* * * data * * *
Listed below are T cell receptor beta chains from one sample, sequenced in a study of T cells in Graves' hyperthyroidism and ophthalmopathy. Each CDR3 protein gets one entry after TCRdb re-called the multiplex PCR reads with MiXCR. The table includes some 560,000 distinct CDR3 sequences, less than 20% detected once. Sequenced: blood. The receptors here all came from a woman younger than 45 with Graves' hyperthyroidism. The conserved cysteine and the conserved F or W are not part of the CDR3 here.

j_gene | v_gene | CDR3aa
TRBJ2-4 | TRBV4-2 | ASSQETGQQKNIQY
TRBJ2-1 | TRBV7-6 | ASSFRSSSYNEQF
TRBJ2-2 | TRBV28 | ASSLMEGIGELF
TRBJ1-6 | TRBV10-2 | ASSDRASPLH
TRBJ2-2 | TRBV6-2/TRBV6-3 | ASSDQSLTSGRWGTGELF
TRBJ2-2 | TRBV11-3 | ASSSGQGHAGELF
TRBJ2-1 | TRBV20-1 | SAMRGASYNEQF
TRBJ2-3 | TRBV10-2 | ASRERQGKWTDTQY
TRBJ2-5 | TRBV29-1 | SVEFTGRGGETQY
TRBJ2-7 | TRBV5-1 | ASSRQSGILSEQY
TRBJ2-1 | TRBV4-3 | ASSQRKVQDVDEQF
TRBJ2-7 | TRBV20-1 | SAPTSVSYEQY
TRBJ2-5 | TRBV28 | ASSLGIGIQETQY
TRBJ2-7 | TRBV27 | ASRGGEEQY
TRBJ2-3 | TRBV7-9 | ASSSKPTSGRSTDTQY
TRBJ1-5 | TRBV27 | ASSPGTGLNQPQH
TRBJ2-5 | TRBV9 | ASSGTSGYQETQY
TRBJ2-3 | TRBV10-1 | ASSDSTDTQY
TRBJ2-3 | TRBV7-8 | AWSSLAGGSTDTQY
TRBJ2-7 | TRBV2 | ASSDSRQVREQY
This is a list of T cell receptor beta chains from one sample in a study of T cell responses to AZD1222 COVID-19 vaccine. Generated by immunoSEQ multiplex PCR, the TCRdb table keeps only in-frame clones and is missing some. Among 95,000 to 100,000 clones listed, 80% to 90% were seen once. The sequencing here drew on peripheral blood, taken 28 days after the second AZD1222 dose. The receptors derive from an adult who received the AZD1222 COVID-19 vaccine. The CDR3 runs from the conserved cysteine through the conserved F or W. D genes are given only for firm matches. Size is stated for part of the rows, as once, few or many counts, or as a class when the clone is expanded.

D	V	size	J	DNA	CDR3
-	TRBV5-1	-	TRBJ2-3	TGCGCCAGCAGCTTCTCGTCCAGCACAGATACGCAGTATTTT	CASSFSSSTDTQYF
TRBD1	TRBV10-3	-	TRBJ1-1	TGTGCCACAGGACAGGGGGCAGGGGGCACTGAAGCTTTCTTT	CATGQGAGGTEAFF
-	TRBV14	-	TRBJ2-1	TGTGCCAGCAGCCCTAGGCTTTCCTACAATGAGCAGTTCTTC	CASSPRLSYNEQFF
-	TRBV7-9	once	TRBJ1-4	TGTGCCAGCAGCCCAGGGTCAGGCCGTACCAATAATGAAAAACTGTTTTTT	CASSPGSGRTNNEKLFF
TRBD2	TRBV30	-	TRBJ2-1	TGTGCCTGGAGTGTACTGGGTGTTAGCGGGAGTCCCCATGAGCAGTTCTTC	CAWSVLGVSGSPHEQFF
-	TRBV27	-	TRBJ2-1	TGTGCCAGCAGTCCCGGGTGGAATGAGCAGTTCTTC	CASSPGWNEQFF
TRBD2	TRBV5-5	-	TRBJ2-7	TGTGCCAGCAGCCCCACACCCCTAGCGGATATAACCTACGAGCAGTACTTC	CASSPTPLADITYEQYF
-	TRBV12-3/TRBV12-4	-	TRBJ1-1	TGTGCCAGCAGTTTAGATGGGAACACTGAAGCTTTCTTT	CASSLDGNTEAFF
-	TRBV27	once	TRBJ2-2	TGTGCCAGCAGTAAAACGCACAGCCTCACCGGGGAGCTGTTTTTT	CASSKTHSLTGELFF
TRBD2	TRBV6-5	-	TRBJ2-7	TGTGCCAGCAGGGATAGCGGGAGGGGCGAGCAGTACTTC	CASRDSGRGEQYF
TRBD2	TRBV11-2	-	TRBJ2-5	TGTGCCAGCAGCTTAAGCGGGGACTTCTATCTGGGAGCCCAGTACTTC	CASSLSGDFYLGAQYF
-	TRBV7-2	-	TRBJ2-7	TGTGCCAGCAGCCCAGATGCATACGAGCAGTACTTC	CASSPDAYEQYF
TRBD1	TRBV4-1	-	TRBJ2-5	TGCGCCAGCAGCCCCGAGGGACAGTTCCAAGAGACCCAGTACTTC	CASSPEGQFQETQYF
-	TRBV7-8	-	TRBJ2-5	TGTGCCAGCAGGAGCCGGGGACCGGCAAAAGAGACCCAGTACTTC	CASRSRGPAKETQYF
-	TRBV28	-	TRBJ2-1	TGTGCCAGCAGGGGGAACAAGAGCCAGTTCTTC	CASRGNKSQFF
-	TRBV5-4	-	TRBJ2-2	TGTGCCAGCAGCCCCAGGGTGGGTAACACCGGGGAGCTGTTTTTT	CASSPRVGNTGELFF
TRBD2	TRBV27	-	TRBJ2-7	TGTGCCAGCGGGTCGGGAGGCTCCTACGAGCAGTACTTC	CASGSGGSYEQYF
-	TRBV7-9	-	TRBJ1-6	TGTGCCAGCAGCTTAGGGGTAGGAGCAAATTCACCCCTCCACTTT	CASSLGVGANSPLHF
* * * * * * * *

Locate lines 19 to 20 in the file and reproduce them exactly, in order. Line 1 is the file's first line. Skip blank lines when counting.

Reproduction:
TRBJ2-5 | TRBV9 | ASSGTSGYQETQY
TRBJ2-3 | TRBV10-1 | ASSDSTDTQY